1 March 2021

Yass youth hub opening is 'a step in the right direction'

| Hannah Sparks
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Group of young people hanging out at night.

Youth advocates in Yass say there are not enough safe places for local young people in crisis. Photo: Papaioannou Kostas.

A youth hub in Yass that provides young people with a safe space to hang out with qualified youth workers, counsellors and friends for a couple of hours is “a step in the right direction”, according to a local councillor and mum.

The Hangout will be open to 12-to-17-year-olds and operate at Zac’s Place, a community building on the town’s main street, between 4.30 pm and 6.30 pm, one Thursday a month until June as part of a pilot.

The first gathering took place on Thursday, 25 February, with a barbecue and music.

“There is a need in the Yass Valley for a safe space for kids and youth in crisis,” says councillor Jasmin Jones, from Yass Valley Council.

The initiative came about from a youth survey that found young people in the area desperately want a safe place to hang out with friends, with food and drink.

It’s being driven by the Yass Child, Youth and Family Interagency Group, which represents several agency partners including Ginninderry, Headspace, Yass Valley Council, Anglicare, Capital Region Community Services and Zac’s Place.

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Emma Sckrabei from Ginninderry says there is currently nothing else like this in Yass, and that the pilot should show whether or not The Hangout is what young people need.

“We really want this to be useful for young people,” she says. “So we’re hoping enough young people come along to the pilot so we can gain more feedback about what they want.”

The Hangout is currently funded by Ginninderry so its success also relies on agency partners securing future funding from the NSW Government, says Emma.

“Zac’s Place is donating the space, but we still have to pay for the youth workers, counsellors, activities, food and drink,” she says.

Acting inspector and officer in charge at Yass Police Station, David Cowell, says local officers will also be at The Hangout events at Zac’s Place.

“It is very important that young people have somewhere to go and something to do,” he says. “It is also very important for the police to engage with young people in the community so they get to know us and feel comfortable about approaching us if needed.”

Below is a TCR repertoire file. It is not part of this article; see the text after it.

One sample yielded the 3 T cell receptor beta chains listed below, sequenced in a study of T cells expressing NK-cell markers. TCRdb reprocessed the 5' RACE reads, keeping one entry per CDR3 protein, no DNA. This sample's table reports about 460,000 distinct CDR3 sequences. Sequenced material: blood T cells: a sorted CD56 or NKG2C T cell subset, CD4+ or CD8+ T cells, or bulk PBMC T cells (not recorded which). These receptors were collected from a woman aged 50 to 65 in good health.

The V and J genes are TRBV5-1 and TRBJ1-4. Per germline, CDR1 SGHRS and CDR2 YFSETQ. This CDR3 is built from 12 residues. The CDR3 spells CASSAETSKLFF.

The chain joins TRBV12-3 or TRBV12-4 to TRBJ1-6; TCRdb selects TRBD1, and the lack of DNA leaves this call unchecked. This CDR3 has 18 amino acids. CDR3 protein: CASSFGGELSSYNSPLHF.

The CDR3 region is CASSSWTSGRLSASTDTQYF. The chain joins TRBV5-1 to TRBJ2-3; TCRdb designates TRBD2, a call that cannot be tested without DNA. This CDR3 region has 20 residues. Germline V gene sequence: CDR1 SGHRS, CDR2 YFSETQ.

However, councillor Jones says there is still a need for an overnight facility for young people in the Yass Valley who are experiencing a crisis at home.

“We need longer hours and more than just a Thursday,” she says.

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Councillor Jones has been advocating for a 24-hour youth refuge with six beds – three for males and three for females – in Yass for several years.

She says young people in crisis are currently taken to overnight accommodation in Goulburn, Moruya or Batemans Bay because nothing exists locally.

“It’s too far away so they refuse care and spend the night on couches with friends or relatives,” says councillor Jones. “They’re also not on their best behaviour because they’re dealing with a crisis so they need health care or mental health care, and the families taking them in aren’t set up to provide all that.”

The young mother has seen the situation firsthand and heard from the local high school principal about the increasing number of children who are sleeping at other people’s houses to escape unsafe homes.

“An example might be the daughter of a single mother who has left one partner and moved in with another,” she says. “The mother might be using drugs or alcohol, and when she goes to work, her daughter is left in a house with people she doesn’t know. So she leaves and ends up couch surfing.”

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